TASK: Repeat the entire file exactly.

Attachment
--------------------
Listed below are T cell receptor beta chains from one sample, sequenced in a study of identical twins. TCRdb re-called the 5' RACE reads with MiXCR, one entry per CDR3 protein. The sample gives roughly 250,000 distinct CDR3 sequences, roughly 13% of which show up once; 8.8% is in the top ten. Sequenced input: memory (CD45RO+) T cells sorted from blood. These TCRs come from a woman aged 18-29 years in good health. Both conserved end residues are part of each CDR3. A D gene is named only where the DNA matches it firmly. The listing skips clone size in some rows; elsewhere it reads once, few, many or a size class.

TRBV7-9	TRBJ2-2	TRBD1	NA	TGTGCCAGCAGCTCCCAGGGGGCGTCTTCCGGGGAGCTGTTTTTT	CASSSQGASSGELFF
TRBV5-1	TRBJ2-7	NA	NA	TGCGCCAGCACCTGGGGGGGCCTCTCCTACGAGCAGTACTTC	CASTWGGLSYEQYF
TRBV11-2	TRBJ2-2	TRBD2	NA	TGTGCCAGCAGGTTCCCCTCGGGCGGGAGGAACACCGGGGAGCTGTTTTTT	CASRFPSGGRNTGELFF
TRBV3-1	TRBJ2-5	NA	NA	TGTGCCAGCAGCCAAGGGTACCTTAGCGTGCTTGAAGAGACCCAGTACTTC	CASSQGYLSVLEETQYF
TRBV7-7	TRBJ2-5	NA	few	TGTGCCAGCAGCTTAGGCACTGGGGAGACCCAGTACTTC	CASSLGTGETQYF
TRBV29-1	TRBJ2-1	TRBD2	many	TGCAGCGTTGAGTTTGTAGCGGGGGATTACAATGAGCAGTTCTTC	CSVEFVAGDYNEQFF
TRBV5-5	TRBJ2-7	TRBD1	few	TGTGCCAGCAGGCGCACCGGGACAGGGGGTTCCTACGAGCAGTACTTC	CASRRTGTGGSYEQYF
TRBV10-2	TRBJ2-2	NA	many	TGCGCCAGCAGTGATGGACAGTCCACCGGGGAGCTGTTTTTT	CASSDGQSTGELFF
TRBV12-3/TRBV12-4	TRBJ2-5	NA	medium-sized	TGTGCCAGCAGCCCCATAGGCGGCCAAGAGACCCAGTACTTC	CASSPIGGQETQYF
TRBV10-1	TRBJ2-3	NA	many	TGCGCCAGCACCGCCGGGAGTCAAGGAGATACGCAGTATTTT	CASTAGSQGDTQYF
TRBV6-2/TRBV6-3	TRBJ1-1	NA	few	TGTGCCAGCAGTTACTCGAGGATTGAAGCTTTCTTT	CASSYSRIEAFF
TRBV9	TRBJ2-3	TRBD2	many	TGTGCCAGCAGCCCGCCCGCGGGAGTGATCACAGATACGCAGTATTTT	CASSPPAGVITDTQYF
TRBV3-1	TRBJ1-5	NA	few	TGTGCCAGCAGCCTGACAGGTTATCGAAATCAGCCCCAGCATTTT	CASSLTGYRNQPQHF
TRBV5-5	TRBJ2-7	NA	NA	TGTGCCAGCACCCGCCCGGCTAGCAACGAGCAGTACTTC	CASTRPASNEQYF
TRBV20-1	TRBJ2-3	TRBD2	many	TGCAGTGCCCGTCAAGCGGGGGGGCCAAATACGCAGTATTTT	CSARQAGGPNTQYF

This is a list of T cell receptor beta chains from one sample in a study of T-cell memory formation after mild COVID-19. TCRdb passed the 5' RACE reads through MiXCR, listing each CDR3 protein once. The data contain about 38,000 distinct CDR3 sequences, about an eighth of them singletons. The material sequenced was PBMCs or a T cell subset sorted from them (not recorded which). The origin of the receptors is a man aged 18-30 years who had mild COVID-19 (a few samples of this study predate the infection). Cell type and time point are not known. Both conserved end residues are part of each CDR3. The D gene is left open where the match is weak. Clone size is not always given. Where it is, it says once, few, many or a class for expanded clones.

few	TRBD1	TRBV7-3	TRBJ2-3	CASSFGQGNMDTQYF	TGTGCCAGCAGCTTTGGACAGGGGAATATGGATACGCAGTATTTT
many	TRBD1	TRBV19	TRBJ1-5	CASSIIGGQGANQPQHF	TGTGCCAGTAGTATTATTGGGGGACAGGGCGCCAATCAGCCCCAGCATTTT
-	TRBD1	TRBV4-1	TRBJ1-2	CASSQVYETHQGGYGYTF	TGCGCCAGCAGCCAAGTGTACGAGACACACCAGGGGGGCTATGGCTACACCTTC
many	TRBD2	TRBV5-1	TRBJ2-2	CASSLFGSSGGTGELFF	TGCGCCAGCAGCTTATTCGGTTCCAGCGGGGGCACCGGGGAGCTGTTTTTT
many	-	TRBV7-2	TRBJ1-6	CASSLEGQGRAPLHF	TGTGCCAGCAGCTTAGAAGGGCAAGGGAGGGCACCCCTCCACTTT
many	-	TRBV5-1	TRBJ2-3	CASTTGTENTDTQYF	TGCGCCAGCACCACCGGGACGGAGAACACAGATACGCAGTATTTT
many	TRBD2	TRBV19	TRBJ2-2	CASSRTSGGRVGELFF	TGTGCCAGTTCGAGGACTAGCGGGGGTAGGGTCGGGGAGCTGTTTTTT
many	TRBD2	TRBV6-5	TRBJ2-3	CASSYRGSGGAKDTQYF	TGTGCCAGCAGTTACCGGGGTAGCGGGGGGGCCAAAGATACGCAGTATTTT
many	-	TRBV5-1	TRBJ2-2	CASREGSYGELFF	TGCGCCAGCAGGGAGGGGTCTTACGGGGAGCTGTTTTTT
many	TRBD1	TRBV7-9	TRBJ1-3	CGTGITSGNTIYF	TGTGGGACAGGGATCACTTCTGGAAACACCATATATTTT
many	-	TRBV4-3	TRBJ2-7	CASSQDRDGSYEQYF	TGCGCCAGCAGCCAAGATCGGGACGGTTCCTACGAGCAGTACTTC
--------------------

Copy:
Listed below are T cell receptor beta chains from one sample, sequenced in a study of identical twins. TCRdb re-called the 5' RACE reads with MiXCR, one entry per CDR3 protein. The sample gives roughly 250,000 distinct CDR3 sequences, roughly 13% of which show up once; 8.8% is in the top ten. Sequenced input: memory (CD45RO+) T cells sorted from blood. These TCRs come from a woman aged 18-29 years in good health. Both conserved end residues are part of each CDR3. A D gene is named only where the DNA matches it firmly. The listing skips clone size in some rows; elsewhere it reads once, few, many or a size class.

TRBV7-9	TRBJ2-2	TRBD1	NA	TGTGCCAGCAGCTCCCAGGGGGCGTCTTCCGGGGAGCTGTTTTTT	CASSSQGASSGELFF
TRBV5-1	TRBJ2-7	NA	NA	TGCGCCAGCACCTGGGGGGGCCTCTCCTACGAGCAGTACTTC	CASTWGGLSYEQYF
TRBV11-2	TRBJ2-2	TRBD2	NA	TGTGCCAGCAGGTTCCCCTCGGGCGGGAGGAACACCGGGGAGCTGTTTTTT	CASRFPSGGRNTGELFF
TRBV3-1	TRBJ2-5	NA	NA	TGTGCCAGCAGCCAAGGGTACCTTAGCGTGCTTGAAGAGACCCAGTACTTC	CASSQGYLSVLEETQYF
TRBV7-7	TRBJ2-5	NA	few	TGTGCCAGCAGCTTAGGCACTGGGGAGACCCAGTACTTC	CASSLGTGETQYF
TRBV29-1	TRBJ2-1	TRBD2	many	TGCAGCGTTGAGTTTGTAGCGGGGGATTACAATGAGCAGTTCTTC	CSVEFVAGDYNEQFF
TRBV5-5	TRBJ2-7	TRBD1	few	TGTGCCAGCAGGCGCACCGGGACAGGGGGTTCCTACGAGCAGTACTTC	CASRRTGTGGSYEQYF
TRBV10-2	TRBJ2-2	NA	many	TGCGCCAGCAGTGATGGACAGTCCACCGGGGAGCTGTTTTTT	CASSDGQSTGELFF
TRBV12-3/TRBV12-4	TRBJ2-5	NA	medium-sized	TGTGCCAGCAGCCCCATAGGCGGCCAAGAGACCCAGTACTTC	CASSPIGGQETQYF
TRBV10-1	TRBJ2-3	NA	many	TGCGCCAGCACCGCCGGGAGTCAAGGAGATACGCAGTATTTT	CASTAGSQGDTQYF
TRBV6-2/TRBV6-3	TRBJ1-1	NA	few	TGTGCCAGCAGTTACTCGAGGATTGAAGCTTTCTTT	CASSYSRIEAFF
TRBV9	TRBJ2-3	TRBD2	many	TGTGCCAGCAGCCCGCCCGCGGGAGTGATCACAGATACGCAGTATTTT	CASSPPAGVITDTQYF
TRBV3-1	TRBJ1-5	NA	few	TGTGCCAGCAGCCTGACAGGTTATCGAAATCAGCCCCAGCATTTT	CASSLTGYRNQPQHF
TRBV5-5	TRBJ2-7	NA	NA	TGTGCCAGCACCCGCCCGGCTAGCAACGAGCAGTACTTC	CASTRPASNEQYF
TRBV20-1	TRBJ2-3	TRBD2	many	TGCAGTGCCCGTCAAGCGGGGGGGCCAAATACGCAGTATTTT	CSARQAGGPNTQYF

This is a list of T cell receptor beta chains from one sample in a study of T-cell memory formation after mild COVID-19. TCRdb passed the 5' RACE reads through MiXCR, listing each CDR3 protein once. The data contain about 38,000 distinct CDR3 sequences, about an eighth of them singletons. The material sequenced was PBMCs or a T cell subset sorted from them (not recorded which). The origin of the receptors is a man aged 18-30 years who had mild COVID-19 (a few samples of this study predate the infection). Cell type and time point are not known. Both conserved end residues are part of each CDR3. The D gene is left open where the match is weak. Clone size is not always given. Where it is, it says once, few, many or a class for expanded clones.

few	TRBD1	TRBV7-3	TRBJ2-3	CASSFGQGNMDTQYF	TGTGCCAGCAGCTTTGGACAGGGGAATATGGATACGCAGTATTTT
many	TRBD1	TRBV19	TRBJ1-5	CASSIIGGQGANQPQHF	TGTGCCAGTAGTATTATTGGGGGACAGGGCGCCAATCAGCCCCAGCATTTT
-	TRBD1	TRBV4-1	TRBJ1-2	CASSQVYETHQGGYGYTF	TGCGCCAGCAGCCAAGTGTACGAGACACACCAGGGGGGCTATGGCTACACCTTC
many	TRBD2	TRBV5-1	TRBJ2-2	CASSLFGSSGGTGELFF	TGCGCCAGCAGCTTATTCGGTTCCAGCGGGGGCACCGGGGAGCTGTTTTTT
many	-	TRBV7-2	TRBJ1-6	CASSLEGQGRAPLHF	TGTGCCAGCAGCTTAGAAGGGCAAGGGAGGGCACCCCTCCACTTT
many	-	TRBV5-1	TRBJ2-3	CASTTGTENTDTQYF	TGCGCCAGCACCACCGGGACGGAGAACACAGATACGCAGTATTTT
many	TRBD2	TRBV19	TRBJ2-2	CASSRTSGGRVGELFF	TGTGCCAGTTCGAGGACTAGCGGGGGTAGGGTCGGGGAGCTGTTTTTT
many	TRBD2	TRBV6-5	TRBJ2-3	CASSYRGSGGAKDTQYF	TGTGCCAGCAGTTACCGGGGTAGCGGGGGGGCCAAAGATACGCAGTATTTT
many	-	TRBV5-1	TRBJ2-2	CASREGSYGELFF	TGCGCCAGCAGGGAGGGGTCTTACGGGGAGCTGTTTTTT
many	TRBD1	TRBV7-9	TRBJ1-3	CGTGITSGNTIYF	TGTGGGACAGGGATCACTTCTGGAAACACCATATATTTT
many	-	TRBV4-3	TRBJ2-7	CASSQDRDGSYEQYF	TGCGCCAGCAGCCAAGATCGGGACGGTTCCTACGAGCAGTACTTC